Modi survives on "UPA doles" like MNREGA, Aadhaar, Direct Benefits Transfer, GST, food security etc. His one original decision, demonetisation, has shredded India's informal sector, negatively impacting GDP growth.
As French economist Thomas Piketty correctly pointed out, unfettered globalisation founded on free capital flows, fresh markets, portable technology and cost competitiveness has accentuated income inequalities. For heaven's sake, even Panagariya would have been aware that many of his Columbia post-grads cited rising economic differences among the social classes as a serious concern at the ultimate El Dorado of the super-rich, Davos. Occupy Wall Street was a manifestation of anger against the specious belief that celestial capitalism based on free markets was a silver bullet for worldwide woes. Far from it. The global financial meltdown of 2008 told us of how the sleek sophisticated super-rich had intentionally misled the hoi-polloi. Far from being the universal panacea that right-wing economists touted with monotonous regularity, globalisation has opened up a Pandora's Box. There are obviously intrinsic advantages of greater multilateral trade, open societies encouraging cultural pluralism, unshackled foreign funds flow, and resource/technology transfers, but each country needs to take a calibrated, considered position on the liberalisation graph and its progressive internalisation in its economic universe. Modi deliberately jumped the gun, because India Inc and the stock-markets would go cuckoo over his unambiguous preference for capital. The pink papers blushed red. Modi romped home.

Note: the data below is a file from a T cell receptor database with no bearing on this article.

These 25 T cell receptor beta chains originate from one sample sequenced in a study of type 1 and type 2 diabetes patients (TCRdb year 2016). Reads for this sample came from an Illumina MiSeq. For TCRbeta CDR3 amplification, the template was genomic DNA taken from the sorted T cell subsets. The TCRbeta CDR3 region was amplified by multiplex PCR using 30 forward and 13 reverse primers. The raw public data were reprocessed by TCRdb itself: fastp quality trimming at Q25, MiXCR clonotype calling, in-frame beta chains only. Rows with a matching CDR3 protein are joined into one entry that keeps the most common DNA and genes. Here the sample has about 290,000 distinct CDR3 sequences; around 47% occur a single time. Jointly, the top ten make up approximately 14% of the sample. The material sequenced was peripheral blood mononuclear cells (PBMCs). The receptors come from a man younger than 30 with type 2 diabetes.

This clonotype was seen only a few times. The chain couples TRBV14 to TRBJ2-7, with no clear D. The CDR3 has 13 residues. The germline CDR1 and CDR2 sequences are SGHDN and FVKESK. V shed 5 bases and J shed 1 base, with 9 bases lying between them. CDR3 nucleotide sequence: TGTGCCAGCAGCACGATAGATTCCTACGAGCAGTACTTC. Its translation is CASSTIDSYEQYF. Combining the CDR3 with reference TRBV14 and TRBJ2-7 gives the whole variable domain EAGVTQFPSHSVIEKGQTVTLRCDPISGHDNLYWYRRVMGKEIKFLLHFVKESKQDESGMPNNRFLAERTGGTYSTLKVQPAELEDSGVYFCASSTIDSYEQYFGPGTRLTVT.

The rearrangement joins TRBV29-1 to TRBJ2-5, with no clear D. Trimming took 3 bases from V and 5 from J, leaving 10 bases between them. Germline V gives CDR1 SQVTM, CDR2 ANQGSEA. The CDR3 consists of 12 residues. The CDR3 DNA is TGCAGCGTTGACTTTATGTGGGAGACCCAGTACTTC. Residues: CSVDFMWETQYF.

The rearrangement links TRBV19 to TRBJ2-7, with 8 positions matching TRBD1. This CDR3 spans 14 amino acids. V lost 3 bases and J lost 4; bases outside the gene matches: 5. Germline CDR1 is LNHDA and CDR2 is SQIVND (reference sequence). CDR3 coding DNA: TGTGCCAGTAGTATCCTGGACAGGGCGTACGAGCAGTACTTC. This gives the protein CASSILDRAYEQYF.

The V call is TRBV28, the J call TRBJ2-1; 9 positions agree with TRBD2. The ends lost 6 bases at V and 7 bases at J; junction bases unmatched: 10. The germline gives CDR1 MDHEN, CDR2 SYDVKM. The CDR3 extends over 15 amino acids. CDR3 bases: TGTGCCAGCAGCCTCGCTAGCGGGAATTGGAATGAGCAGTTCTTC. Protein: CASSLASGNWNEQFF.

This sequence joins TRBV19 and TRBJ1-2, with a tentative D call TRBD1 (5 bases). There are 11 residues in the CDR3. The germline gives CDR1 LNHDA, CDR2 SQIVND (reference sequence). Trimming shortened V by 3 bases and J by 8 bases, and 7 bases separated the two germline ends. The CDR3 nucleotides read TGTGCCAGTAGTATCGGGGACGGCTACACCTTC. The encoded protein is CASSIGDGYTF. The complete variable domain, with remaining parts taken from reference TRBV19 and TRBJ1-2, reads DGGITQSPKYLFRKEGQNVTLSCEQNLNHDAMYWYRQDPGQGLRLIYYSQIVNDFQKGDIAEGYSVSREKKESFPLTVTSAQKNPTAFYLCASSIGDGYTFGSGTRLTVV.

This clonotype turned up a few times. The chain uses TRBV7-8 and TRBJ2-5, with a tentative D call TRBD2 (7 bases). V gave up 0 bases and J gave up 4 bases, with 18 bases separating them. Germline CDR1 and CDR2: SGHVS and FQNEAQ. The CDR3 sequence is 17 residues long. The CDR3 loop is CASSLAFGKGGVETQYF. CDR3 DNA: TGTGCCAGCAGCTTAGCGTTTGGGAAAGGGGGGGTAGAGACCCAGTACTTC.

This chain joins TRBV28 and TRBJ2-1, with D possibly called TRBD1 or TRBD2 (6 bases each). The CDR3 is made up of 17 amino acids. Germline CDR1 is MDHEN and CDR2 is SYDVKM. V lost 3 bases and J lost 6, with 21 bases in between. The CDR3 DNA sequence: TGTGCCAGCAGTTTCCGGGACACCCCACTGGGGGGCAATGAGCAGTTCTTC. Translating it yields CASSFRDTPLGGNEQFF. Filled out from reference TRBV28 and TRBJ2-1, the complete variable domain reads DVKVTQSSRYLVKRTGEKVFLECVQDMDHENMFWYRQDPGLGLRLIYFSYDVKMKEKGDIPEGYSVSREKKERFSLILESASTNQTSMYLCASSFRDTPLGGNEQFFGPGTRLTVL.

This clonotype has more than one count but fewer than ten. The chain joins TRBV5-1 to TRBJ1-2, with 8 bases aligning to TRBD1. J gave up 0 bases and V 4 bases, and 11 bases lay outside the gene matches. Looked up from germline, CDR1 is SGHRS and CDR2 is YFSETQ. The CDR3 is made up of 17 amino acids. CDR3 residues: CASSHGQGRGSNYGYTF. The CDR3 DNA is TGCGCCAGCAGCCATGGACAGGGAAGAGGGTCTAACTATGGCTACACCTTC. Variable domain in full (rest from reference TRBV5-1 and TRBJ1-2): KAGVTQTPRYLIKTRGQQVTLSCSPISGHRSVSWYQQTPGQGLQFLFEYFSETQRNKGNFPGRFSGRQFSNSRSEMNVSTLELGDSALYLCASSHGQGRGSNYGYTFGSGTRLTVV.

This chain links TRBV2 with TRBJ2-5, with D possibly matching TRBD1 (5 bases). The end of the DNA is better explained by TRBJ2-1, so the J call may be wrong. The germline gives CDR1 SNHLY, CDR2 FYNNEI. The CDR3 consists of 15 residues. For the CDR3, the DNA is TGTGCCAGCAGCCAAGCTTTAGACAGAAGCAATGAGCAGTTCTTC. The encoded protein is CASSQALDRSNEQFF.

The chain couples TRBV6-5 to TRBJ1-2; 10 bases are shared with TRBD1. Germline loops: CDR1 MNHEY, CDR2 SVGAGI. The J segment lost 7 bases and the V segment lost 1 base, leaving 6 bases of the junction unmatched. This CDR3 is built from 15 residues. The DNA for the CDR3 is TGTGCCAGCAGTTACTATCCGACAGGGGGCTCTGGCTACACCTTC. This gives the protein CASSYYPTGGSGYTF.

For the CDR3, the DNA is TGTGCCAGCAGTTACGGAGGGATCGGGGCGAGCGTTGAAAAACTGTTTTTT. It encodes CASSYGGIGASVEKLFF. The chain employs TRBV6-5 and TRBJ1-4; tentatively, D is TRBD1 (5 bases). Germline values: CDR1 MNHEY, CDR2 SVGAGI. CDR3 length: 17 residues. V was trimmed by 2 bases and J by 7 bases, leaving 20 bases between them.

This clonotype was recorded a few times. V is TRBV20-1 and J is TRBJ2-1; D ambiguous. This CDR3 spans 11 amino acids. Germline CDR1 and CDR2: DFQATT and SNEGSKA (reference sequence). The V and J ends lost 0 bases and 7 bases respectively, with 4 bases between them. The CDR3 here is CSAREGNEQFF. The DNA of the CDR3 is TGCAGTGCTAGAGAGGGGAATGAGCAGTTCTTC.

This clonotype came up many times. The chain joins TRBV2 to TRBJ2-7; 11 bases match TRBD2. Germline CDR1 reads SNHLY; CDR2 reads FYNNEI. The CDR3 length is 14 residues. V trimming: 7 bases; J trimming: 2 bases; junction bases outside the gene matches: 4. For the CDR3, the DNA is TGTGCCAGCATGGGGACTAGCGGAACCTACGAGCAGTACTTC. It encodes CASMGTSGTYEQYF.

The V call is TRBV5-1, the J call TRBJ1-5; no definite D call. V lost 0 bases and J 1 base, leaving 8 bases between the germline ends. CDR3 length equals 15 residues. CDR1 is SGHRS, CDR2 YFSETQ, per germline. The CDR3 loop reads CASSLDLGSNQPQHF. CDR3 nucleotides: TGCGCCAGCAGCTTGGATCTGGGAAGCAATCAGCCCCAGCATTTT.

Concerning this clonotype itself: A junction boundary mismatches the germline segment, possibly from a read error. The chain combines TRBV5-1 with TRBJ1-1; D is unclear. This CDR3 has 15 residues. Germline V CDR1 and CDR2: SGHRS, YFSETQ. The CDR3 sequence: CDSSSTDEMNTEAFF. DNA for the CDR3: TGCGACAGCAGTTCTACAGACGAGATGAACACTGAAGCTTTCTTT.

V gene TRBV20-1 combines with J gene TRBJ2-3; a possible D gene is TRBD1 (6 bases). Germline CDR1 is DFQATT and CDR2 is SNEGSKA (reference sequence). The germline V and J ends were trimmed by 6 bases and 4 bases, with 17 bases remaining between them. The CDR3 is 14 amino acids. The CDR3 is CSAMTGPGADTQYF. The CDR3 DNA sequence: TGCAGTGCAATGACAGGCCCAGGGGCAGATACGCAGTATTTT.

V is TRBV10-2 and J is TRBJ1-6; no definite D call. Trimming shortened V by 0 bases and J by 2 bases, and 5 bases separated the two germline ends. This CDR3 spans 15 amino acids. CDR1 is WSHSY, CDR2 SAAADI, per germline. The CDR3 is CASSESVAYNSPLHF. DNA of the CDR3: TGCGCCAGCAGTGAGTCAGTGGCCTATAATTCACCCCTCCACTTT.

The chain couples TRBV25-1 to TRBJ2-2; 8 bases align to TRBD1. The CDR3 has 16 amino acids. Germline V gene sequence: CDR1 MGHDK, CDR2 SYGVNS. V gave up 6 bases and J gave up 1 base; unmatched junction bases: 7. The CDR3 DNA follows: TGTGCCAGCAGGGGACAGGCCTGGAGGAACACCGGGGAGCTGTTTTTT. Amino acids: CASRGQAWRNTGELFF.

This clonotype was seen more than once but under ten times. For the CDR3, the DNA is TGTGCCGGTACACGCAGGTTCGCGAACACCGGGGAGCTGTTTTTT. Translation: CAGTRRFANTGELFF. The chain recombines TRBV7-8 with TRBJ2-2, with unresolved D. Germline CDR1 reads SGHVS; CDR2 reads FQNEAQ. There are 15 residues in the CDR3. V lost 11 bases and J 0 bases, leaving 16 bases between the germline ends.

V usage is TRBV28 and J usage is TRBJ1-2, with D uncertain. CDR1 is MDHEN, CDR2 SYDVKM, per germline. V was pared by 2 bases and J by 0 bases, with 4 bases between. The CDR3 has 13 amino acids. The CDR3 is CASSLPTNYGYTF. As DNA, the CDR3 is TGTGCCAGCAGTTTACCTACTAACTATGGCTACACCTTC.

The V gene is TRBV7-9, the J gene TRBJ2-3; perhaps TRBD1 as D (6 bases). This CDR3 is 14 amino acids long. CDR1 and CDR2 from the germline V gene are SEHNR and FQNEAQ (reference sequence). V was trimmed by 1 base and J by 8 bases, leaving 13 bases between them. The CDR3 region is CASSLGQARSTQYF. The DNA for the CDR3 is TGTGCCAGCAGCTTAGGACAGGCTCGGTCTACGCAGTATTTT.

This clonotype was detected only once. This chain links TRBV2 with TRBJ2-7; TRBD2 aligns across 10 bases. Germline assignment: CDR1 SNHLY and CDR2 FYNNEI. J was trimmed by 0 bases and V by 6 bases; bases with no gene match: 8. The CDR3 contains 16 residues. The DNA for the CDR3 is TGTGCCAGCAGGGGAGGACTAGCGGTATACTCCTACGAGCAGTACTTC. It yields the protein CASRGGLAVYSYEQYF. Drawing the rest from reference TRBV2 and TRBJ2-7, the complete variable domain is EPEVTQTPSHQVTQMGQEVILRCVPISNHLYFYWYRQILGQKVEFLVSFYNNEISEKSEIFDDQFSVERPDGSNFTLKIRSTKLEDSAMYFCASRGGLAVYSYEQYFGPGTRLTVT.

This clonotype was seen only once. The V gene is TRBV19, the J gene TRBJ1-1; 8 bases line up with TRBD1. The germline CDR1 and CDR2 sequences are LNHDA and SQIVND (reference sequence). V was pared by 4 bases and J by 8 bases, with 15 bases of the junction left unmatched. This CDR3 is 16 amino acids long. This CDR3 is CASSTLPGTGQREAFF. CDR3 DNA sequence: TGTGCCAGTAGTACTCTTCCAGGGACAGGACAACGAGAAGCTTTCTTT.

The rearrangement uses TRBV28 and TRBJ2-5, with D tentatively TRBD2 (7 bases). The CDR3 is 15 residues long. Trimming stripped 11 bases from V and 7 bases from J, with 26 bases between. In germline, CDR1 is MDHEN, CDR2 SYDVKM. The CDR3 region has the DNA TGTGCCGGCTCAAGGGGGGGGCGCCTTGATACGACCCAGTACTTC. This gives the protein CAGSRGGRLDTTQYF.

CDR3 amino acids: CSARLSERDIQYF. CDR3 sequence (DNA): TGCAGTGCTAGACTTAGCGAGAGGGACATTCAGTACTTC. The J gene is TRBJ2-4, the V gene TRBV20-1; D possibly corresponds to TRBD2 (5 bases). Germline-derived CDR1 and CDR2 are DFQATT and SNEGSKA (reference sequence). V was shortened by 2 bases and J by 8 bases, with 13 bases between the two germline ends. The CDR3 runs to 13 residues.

Travelling in Leh, Ladakh last week one could see the numerous MNREGA projects interspersed across the rural interiors and under-construction roads, the same that Modi with condescending dismissiveness mocked in Parliament. UPA's subsidy was jeered as povertarian economics and yet it is Modi himself who actually sold loan waivers to Uttar Pradesh farmers during elections earlier this year. Modi survives on "UPA doles" like MNREGA, Aadhaar, Direct Benefits Transfer, GST, food security etc. His one original decision, demonetisation, has shredded India's informal sector, negatively impacting GDP growth.
Panagariya and Bhagwati were clearly blindsided by Modi's dazzling snake-oil salesman pitch. They should have done better... a certain distinguished Nobel laureate is having the last laugh.
That India lifted 140 million out of poverty during 2004-12 and averaged 7.8% GDP growth over 10 years has to be India's most extraordinary period of economic efflorescence post-Independence. The Congress-UPA's inability to make political capital of an extraordinary achievement cost it the 2014 elections. Panagariya and Bhagwati were clearly blindsided by Modi's dazzling snake-oil salesman pitch. They should have done better. Even America, after all, has rejected the puritanical growth model.
Either way, a certain distinguished Nobel laureate is having the last laugh. He always maintained that India needs an inclusive economic model. He is from Harvard.